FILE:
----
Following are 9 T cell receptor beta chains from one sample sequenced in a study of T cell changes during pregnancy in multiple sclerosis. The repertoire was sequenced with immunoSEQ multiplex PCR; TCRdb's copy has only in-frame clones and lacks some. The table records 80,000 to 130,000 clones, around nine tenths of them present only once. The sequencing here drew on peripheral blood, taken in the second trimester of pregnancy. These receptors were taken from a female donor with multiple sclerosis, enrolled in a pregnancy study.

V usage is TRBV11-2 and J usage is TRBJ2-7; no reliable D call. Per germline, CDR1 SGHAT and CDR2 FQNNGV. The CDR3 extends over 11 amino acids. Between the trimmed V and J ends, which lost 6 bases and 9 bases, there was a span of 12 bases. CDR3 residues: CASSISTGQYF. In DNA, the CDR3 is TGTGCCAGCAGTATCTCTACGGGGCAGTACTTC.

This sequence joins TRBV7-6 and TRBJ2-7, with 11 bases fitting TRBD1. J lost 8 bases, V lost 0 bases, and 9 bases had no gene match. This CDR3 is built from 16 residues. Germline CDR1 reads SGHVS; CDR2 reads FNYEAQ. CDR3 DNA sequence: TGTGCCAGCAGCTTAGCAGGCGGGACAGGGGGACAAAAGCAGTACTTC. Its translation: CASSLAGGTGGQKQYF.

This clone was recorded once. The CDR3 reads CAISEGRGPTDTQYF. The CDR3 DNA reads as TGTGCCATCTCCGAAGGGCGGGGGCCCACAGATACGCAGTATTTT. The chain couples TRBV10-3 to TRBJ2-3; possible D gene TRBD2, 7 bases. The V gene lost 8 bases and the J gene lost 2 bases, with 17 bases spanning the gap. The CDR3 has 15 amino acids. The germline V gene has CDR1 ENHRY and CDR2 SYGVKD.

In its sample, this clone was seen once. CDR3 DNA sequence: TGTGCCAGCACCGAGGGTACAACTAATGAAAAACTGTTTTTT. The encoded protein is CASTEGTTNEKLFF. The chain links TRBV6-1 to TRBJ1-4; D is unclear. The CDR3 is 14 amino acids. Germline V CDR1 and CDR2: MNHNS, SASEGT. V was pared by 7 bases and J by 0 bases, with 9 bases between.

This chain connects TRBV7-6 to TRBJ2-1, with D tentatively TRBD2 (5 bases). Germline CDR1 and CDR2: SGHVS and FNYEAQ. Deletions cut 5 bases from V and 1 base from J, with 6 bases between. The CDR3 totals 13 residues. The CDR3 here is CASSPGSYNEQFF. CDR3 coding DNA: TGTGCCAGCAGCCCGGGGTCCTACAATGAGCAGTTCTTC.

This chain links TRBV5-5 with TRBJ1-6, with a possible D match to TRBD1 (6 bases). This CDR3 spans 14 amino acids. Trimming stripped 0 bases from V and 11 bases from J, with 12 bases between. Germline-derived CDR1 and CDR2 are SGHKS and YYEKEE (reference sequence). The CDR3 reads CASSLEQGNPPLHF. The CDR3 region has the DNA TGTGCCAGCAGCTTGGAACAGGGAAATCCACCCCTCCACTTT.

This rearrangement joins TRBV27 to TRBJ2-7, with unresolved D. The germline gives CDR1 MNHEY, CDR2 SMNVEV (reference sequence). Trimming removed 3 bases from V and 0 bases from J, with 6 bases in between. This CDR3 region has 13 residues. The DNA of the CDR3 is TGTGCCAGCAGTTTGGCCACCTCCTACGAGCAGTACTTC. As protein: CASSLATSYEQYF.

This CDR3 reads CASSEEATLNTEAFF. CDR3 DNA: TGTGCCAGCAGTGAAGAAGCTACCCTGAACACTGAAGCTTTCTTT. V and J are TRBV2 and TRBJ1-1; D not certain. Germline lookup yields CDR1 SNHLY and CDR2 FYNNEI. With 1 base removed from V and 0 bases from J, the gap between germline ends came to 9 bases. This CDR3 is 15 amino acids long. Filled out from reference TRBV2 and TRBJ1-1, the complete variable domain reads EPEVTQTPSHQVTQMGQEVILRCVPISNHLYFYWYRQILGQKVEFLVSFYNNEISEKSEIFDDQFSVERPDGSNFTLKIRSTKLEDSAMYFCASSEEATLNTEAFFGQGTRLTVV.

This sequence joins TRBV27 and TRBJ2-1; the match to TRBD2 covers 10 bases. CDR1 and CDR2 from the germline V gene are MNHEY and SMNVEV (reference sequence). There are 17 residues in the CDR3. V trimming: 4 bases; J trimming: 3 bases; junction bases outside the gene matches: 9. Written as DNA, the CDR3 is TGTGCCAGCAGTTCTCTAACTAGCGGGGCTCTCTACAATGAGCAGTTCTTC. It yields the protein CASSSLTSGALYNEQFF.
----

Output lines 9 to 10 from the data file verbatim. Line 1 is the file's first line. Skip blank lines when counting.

This CDR3 reads CASSEEATLNTEAFF. CDR3 DNA: TGTGCCAGCAGTGAAGAAGCTACCCTGAACACTGAAGCTTTCTTT. V and J are TRBV2 and TRBJ1-1; D not certain. Germline lookup yields CDR1 SNHLY and CDR2 FYNNEI. With 1 base removed from V and 0 bases from J, the gap between germline ends came to 9 bases. This CDR3 is 15 amino acids long. Filled out from reference TRBV2 and TRBJ1-1, the complete variable domain reads EPEVTQTPSHQVTQMGQEVILRCVPISNHLYFYWYRQILGQKVEFLVSFYNNEISEKSEIFDDQFSVERPDGSNFTLKIRSTKLEDSAMYFCASSEEATLNTEAFFGQGTRLTVV.

This sequence joins TRBV27 and TRBJ2-1; the match to TRBD2 covers 10 bases. CDR1 and CDR2 from the germline V gene are MNHEY and SMNVEV (reference sequence). There are 17 residues in the CDR3. V trimming: 4 bases; J trimming: 3 bases; junction bases outside the gene matches: 9. Written as DNA, the CDR3 is TGTGCCAGCAGTTCTCTAACTAGCGGGGCTCTCTACAATGAGCAGTTCTTC. It yields the protein CASSSLTSGALYNEQFF.